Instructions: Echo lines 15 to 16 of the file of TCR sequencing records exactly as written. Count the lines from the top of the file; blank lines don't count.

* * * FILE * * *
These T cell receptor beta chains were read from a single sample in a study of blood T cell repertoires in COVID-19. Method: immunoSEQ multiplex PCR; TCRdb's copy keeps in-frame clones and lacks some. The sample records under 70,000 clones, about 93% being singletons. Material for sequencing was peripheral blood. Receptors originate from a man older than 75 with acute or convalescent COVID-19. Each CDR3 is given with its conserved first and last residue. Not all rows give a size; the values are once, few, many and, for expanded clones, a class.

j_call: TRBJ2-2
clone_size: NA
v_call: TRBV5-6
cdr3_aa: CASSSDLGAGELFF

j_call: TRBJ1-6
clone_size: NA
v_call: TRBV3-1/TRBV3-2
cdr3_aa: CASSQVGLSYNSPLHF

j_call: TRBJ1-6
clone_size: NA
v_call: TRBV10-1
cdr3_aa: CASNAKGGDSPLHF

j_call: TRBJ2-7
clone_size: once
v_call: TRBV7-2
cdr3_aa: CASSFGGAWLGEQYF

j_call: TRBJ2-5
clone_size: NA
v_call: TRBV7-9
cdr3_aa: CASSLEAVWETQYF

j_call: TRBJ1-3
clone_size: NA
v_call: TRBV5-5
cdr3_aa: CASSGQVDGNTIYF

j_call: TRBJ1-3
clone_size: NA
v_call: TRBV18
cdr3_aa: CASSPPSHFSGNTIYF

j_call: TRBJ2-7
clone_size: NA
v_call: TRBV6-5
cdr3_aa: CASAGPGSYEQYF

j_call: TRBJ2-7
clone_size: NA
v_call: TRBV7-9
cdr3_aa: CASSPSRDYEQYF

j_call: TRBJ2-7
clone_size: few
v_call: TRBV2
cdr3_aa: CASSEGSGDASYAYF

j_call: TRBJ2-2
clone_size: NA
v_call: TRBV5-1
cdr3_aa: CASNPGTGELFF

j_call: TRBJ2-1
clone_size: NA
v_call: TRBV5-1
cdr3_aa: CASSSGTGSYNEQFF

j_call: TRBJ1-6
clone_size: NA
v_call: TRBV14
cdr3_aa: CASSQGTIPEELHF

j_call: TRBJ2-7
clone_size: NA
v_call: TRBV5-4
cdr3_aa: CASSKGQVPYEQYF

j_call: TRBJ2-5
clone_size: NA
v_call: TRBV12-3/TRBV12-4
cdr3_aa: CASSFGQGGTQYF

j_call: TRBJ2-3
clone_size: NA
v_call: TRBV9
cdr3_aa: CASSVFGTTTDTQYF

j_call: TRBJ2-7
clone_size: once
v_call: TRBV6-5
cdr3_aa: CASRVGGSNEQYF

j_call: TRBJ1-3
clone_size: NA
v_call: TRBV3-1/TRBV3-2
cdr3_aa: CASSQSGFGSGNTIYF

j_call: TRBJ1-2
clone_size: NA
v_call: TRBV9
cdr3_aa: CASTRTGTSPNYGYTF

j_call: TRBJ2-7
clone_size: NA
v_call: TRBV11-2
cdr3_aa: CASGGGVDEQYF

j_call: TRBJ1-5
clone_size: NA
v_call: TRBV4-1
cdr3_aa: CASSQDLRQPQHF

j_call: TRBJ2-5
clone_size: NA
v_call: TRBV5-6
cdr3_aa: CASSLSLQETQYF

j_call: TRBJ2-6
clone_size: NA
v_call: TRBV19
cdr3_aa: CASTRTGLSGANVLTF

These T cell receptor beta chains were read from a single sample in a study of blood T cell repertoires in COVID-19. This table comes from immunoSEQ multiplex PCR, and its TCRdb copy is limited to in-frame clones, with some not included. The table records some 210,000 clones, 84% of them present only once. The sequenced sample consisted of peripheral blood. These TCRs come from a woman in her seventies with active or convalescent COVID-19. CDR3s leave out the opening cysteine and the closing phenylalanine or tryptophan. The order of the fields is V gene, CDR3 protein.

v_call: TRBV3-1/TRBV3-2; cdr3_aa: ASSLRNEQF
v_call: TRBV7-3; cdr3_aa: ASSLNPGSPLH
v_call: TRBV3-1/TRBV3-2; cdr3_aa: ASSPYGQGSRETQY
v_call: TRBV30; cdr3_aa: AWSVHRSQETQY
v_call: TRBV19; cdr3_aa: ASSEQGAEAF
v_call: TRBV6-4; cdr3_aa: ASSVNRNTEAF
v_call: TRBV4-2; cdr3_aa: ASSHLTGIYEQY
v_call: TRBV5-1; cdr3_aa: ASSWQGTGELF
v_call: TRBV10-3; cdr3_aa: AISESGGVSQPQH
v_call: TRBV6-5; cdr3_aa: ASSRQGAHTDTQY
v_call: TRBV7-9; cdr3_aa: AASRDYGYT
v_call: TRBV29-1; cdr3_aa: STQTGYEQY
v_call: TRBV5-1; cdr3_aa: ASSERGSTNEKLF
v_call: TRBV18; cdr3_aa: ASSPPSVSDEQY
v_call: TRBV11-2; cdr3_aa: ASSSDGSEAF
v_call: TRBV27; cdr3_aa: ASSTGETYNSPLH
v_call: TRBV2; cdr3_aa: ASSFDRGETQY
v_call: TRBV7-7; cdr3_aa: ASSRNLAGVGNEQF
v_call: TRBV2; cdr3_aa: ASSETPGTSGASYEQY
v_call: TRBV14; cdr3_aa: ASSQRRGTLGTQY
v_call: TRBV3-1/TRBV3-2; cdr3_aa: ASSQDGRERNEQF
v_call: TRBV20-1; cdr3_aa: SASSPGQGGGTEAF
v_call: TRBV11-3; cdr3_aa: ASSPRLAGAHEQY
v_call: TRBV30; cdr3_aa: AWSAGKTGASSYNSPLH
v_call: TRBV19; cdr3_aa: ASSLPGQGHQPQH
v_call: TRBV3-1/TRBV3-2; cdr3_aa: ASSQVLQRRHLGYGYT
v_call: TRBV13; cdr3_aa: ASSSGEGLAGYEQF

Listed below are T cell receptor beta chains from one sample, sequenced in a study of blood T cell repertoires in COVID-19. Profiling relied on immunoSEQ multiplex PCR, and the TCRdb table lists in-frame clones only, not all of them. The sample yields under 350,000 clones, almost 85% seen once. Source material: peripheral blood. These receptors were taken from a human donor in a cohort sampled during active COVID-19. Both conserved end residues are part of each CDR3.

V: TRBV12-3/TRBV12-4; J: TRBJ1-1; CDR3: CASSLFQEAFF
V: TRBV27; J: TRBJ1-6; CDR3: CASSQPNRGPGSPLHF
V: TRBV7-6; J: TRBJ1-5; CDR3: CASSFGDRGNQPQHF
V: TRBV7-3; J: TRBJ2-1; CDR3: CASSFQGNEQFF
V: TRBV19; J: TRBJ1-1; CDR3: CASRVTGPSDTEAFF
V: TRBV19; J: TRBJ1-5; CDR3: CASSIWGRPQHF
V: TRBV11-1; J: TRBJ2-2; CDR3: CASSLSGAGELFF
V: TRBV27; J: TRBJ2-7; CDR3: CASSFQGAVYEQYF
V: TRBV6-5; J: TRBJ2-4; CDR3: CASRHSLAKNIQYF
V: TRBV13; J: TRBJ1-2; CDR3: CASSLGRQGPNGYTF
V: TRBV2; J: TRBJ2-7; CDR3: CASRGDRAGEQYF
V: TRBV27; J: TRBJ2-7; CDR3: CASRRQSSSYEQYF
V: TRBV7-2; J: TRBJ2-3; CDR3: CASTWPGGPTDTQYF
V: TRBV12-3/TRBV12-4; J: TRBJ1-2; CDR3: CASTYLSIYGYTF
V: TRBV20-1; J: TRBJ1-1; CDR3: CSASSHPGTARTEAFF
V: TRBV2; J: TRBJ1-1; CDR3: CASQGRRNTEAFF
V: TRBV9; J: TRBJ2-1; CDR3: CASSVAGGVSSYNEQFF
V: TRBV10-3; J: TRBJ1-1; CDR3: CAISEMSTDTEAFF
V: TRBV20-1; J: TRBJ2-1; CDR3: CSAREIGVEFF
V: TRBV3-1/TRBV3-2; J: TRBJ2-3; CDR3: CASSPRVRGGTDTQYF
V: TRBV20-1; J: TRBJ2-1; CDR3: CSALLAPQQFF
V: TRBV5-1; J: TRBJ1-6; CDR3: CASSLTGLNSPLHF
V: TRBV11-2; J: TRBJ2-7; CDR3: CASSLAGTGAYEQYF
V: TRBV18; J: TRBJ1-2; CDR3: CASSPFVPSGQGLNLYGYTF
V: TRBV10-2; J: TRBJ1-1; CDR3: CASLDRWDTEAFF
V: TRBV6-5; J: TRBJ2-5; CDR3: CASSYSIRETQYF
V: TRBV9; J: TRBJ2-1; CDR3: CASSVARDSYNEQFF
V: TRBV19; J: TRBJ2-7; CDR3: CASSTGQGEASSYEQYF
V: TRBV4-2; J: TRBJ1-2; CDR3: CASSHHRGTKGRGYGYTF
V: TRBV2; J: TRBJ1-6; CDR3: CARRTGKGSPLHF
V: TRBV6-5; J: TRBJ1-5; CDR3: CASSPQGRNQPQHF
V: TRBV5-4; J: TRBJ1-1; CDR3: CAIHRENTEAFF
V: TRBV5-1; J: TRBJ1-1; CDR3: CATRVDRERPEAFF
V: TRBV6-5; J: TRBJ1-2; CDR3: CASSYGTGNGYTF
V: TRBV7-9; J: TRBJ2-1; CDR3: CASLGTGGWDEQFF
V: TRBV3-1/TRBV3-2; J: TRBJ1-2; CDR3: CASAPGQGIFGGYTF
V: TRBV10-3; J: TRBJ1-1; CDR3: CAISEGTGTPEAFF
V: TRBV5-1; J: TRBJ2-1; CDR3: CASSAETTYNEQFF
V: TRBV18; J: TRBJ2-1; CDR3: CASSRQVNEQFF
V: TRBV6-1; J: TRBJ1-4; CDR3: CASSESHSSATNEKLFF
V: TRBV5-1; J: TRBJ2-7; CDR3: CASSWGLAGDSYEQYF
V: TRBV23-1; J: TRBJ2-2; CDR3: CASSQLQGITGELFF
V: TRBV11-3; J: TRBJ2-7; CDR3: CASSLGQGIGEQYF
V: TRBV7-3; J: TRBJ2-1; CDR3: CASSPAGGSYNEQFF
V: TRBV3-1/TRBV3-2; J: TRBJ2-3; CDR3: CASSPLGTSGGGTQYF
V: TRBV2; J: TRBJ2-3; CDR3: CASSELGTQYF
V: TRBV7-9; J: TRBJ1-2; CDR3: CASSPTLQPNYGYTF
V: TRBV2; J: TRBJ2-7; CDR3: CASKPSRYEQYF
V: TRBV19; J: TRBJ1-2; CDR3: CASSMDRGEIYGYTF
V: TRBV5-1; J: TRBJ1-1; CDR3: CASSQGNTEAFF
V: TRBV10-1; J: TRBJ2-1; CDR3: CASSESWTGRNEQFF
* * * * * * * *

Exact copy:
clone_size: once
v_call: TRBV7-2